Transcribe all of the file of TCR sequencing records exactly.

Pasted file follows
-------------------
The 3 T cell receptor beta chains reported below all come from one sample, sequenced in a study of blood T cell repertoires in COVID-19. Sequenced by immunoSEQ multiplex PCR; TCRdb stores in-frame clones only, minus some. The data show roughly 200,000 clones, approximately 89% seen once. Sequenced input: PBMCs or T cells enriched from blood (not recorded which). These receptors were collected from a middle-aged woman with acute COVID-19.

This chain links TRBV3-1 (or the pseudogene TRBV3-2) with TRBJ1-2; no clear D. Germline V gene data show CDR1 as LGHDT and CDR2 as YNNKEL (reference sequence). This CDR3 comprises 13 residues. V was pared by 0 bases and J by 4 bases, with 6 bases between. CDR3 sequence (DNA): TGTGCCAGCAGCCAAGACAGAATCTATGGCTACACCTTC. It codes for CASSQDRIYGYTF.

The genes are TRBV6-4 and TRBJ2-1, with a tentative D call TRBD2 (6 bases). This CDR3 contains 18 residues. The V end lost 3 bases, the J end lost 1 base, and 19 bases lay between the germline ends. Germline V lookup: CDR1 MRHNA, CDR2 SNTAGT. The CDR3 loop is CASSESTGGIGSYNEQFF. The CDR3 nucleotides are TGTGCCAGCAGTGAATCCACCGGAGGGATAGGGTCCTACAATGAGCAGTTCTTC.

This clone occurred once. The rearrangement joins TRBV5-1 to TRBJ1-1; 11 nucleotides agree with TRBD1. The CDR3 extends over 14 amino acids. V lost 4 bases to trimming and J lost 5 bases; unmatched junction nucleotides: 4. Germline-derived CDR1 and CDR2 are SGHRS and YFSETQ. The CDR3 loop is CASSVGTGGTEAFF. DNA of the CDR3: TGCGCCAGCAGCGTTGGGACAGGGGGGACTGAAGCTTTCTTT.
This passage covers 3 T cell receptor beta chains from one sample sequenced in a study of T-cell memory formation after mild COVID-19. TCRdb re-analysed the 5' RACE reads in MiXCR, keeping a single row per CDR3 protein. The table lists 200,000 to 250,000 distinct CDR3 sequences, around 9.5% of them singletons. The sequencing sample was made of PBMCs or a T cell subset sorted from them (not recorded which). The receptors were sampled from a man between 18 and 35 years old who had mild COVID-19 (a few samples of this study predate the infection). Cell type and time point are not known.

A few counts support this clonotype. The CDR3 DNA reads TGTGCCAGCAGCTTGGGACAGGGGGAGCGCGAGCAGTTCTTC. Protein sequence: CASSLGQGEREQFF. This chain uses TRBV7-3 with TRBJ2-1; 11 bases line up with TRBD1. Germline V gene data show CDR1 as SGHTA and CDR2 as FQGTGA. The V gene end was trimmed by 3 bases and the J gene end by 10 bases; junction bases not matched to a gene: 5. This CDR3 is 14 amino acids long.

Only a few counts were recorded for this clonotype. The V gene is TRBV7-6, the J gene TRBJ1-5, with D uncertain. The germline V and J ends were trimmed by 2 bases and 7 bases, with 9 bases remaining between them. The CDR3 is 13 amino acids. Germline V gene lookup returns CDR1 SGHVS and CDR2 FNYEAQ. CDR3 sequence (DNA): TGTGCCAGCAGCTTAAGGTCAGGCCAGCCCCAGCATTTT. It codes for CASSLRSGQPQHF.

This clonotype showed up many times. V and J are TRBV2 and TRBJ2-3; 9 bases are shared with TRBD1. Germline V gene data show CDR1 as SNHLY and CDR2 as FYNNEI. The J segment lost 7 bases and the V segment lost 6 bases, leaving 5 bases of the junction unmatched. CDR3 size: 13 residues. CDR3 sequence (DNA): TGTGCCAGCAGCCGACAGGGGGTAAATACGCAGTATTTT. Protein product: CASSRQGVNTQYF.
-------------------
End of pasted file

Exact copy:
The 3 T cell receptor beta chains reported below all come from one sample, sequenced in a study of blood T cell repertoires in COVID-19. Sequenced by immunoSEQ multiplex PCR; TCRdb stores in-frame clones only, minus some. The data show roughly 200,000 clones, approximately 89% seen once. Sequenced input: PBMCs or T cells enriched from blood (not recorded which). These receptors were collected from a middle-aged woman with acute COVID-19.

This chain links TRBV3-1 (or the pseudogene TRBV3-2) with TRBJ1-2; no clear D. Germline V gene data show CDR1 as LGHDT and CDR2 as YNNKEL (reference sequence). This CDR3 comprises 13 residues. V was pared by 0 bases and J by 4 bases, with 6 bases between. CDR3 sequence (DNA): TGTGCCAGCAGCCAAGACAGAATCTATGGCTACACCTTC. It codes for CASSQDRIYGYTF.

The genes are TRBV6-4 and TRBJ2-1, with a tentative D call TRBD2 (6 bases). This CDR3 contains 18 residues. The V end lost 3 bases, the J end lost 1 base, and 19 bases lay between the germline ends. Germline V lookup: CDR1 MRHNA, CDR2 SNTAGT. The CDR3 loop is CASSESTGGIGSYNEQFF. The CDR3 nucleotides are TGTGCCAGCAGTGAATCCACCGGAGGGATAGGGTCCTACAATGAGCAGTTCTTC.

This clone occurred once. The rearrangement joins TRBV5-1 to TRBJ1-1; 11 nucleotides agree with TRBD1. The CDR3 extends over 14 amino acids. V lost 4 bases to trimming and J lost 5 bases; unmatched junction nucleotides: 4. Germline-derived CDR1 and CDR2 are SGHRS and YFSETQ. The CDR3 loop is CASSVGTGGTEAFF. DNA of the CDR3: TGCGCCAGCAGCGTTGGGACAGGGGGGACTGAAGCTTTCTTT.
This passage covers 3 T cell receptor beta chains from one sample sequenced in a study of T-cell memory formation after mild COVID-19. TCRdb re-analysed the 5' RACE reads in MiXCR, keeping a single row per CDR3 protein. The table lists 200,000 to 250,000 distinct CDR3 sequences, around 9.5% of them singletons. The sequencing sample was made of PBMCs or a T cell subset sorted from them (not recorded which). The receptors were sampled from a man between 18 and 35 years old who had mild COVID-19 (a few samples of this study predate the infection). Cell type and time point are not known.

A few counts support this clonotype. The CDR3 DNA reads TGTGCCAGCAGCTTGGGACAGGGGGAGCGCGAGCAGTTCTTC. Protein sequence: CASSLGQGEREQFF. This chain uses TRBV7-3 with TRBJ2-1; 11 bases line up with TRBD1. Germline V gene data show CDR1 as SGHTA and CDR2 as FQGTGA. The V gene end was trimmed by 3 bases and the J gene end by 10 bases; junction bases not matched to a gene: 5. This CDR3 is 14 amino acids long.

Only a few counts were recorded for this clonotype. The V gene is TRBV7-6, the J gene TRBJ1-5, with D uncertain. The germline V and J ends were trimmed by 2 bases and 7 bases, with 9 bases remaining between them. The CDR3 is 13 amino acids. Germline V gene lookup returns CDR1 SGHVS and CDR2 FNYEAQ. CDR3 sequence (DNA): TGTGCCAGCAGCTTAAGGTCAGGCCAGCCCCAGCATTTT. It codes for CASSLRSGQPQHF.

This clonotype showed up many times. V and J are TRBV2 and TRBJ2-3; 9 bases are shared with TRBD1. Germline V gene data show CDR1 as SNHLY and CDR2 as FYNNEI. The J segment lost 7 bases and the V segment lost 6 bases, leaving 5 bases of the junction unmatched. CDR3 size: 13 residues. CDR3 sequence (DNA): TGTGCCAGCAGCCGACAGGGGGTAAATACGCAGTATTTT. Protein product: CASSRQGVNTQYF.